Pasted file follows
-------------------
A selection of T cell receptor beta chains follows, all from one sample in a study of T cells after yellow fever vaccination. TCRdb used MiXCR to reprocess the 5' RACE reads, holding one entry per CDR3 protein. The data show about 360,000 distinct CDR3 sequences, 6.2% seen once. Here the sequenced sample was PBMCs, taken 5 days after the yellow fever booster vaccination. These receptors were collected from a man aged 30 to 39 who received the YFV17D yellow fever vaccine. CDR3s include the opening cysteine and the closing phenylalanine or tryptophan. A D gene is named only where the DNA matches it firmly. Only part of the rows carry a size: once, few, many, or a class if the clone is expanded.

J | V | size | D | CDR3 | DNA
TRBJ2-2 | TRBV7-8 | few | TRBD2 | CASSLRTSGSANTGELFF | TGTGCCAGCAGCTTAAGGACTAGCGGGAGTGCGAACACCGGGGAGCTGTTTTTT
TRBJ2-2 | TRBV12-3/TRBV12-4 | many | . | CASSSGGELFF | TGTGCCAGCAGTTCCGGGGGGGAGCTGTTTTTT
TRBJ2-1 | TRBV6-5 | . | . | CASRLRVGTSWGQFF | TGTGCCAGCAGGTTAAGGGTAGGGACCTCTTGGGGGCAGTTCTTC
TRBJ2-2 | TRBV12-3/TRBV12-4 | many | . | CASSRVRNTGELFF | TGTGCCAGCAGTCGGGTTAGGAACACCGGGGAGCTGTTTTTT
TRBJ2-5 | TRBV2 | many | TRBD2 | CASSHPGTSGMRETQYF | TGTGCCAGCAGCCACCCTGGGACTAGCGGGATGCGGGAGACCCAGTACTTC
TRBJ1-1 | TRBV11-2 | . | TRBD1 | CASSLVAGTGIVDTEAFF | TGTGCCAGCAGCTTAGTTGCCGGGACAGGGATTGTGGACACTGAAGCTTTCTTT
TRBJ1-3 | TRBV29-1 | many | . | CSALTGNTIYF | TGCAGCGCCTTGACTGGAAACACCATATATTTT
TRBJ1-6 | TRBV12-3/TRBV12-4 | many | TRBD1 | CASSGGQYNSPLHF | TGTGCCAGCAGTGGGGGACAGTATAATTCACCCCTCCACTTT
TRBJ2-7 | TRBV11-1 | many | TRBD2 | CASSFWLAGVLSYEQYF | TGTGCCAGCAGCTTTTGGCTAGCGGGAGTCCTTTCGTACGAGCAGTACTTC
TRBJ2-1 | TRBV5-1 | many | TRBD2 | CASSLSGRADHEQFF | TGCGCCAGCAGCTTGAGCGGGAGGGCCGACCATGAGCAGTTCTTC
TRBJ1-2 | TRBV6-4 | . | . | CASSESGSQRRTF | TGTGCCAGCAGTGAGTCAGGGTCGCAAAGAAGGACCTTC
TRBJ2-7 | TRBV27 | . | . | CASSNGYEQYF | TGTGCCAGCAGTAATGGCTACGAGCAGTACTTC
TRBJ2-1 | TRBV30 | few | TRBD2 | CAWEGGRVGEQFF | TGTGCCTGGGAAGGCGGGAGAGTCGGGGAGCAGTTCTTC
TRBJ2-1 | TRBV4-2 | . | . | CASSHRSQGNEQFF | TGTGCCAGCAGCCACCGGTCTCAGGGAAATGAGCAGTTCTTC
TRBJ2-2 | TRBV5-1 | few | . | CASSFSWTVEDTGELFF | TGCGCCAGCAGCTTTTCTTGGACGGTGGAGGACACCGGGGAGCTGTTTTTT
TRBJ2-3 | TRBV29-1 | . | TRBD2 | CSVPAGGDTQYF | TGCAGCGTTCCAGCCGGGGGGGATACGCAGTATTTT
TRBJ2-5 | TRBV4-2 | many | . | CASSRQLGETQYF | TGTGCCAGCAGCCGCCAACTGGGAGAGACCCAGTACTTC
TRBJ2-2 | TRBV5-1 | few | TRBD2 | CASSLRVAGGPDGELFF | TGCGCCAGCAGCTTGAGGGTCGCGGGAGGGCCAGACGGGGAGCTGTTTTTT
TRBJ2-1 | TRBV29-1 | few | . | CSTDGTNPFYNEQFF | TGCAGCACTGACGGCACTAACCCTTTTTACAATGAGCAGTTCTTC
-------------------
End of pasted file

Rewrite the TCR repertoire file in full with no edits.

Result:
A selection of T cell receptor beta chains follows, all from one sample in a study of T cells after yellow fever vaccination. TCRdb used MiXCR to reprocess the 5' RACE reads, holding one entry per CDR3 protein. The data show about 360,000 distinct CDR3 sequences, 6.2% seen once. Here the sequenced sample was PBMCs, taken 5 days after the yellow fever booster vaccination. These receptors were collected from a man aged 30 to 39 who received the YFV17D yellow fever vaccine. CDR3s include the opening cysteine and the closing phenylalanine or tryptophan. A D gene is named only where the DNA matches it firmly. Only part of the rows carry a size: once, few, many, or a class if the clone is expanded.

J | V | size | D | CDR3 | DNA
TRBJ2-2 | TRBV7-8 | few | TRBD2 | CASSLRTSGSANTGELFF | TGTGCCAGCAGCTTAAGGACTAGCGGGAGTGCGAACACCGGGGAGCTGTTTTTT
TRBJ2-2 | TRBV12-3/TRBV12-4 | many | . | CASSSGGELFF | TGTGCCAGCAGTTCCGGGGGGGAGCTGTTTTTT
TRBJ2-1 | TRBV6-5 | . | . | CASRLRVGTSWGQFF | TGTGCCAGCAGGTTAAGGGTAGGGACCTCTTGGGGGCAGTTCTTC
TRBJ2-2 | TRBV12-3/TRBV12-4 | many | . | CASSRVRNTGELFF | TGTGCCAGCAGTCGGGTTAGGAACACCGGGGAGCTGTTTTTT
TRBJ2-5 | TRBV2 | many | TRBD2 | CASSHPGTSGMRETQYF | TGTGCCAGCAGCCACCCTGGGACTAGCGGGATGCGGGAGACCCAGTACTTC
TRBJ1-1 | TRBV11-2 | . | TRBD1 | CASSLVAGTGIVDTEAFF | TGTGCCAGCAGCTTAGTTGCCGGGACAGGGATTGTGGACACTGAAGCTTTCTTT
TRBJ1-3 | TRBV29-1 | many | . | CSALTGNTIYF | TGCAGCGCCTTGACTGGAAACACCATATATTTT
TRBJ1-6 | TRBV12-3/TRBV12-4 | many | TRBD1 | CASSGGQYNSPLHF | TGTGCCAGCAGTGGGGGACAGTATAATTCACCCCTCCACTTT
TRBJ2-7 | TRBV11-1 | many | TRBD2 | CASSFWLAGVLSYEQYF | TGTGCCAGCAGCTTTTGGCTAGCGGGAGTCCTTTCGTACGAGCAGTACTTC
TRBJ2-1 | TRBV5-1 | many | TRBD2 | CASSLSGRADHEQFF | TGCGCCAGCAGCTTGAGCGGGAGGGCCGACCATGAGCAGTTCTTC
TRBJ1-2 | TRBV6-4 | . | . | CASSESGSQRRTF | TGTGCCAGCAGTGAGTCAGGGTCGCAAAGAAGGACCTTC
TRBJ2-7 | TRBV27 | . | . | CASSNGYEQYF | TGTGCCAGCAGTAATGGCTACGAGCAGTACTTC
TRBJ2-1 | TRBV30 | few | TRBD2 | CAWEGGRVGEQFF | TGTGCCTGGGAAGGCGGGAGAGTCGGGGAGCAGTTCTTC
TRBJ2-1 | TRBV4-2 | . | . | CASSHRSQGNEQFF | TGTGCCAGCAGCCACCGGTCTCAGGGAAATGAGCAGTTCTTC
TRBJ2-2 | TRBV5-1 | few | . | CASSFSWTVEDTGELFF | TGCGCCAGCAGCTTTTCTTGGACGGTGGAGGACACCGGGGAGCTGTTTTTT
TRBJ2-3 | TRBV29-1 | . | TRBD2 | CSVPAGGDTQYF | TGCAGCGTTCCAGCCGGGGGGGATACGCAGTATTTT
TRBJ2-5 | TRBV4-2 | many | . | CASSRQLGETQYF | TGTGCCAGCAGCCGCCAACTGGGAGAGACCCAGTACTTC
TRBJ2-2 | TRBV5-1 | few | TRBD2 | CASSLRVAGGPDGELFF | TGCGCCAGCAGCTTGAGGGTCGCGGGAGGGCCAGACGGGGAGCTGTTTTTT
TRBJ2-1 | TRBV29-1 | few | . | CSTDGTNPFYNEQFF | TGCAGCACTGACGGCACTAACCCTTTTTACAATGAGCAGTTCTTC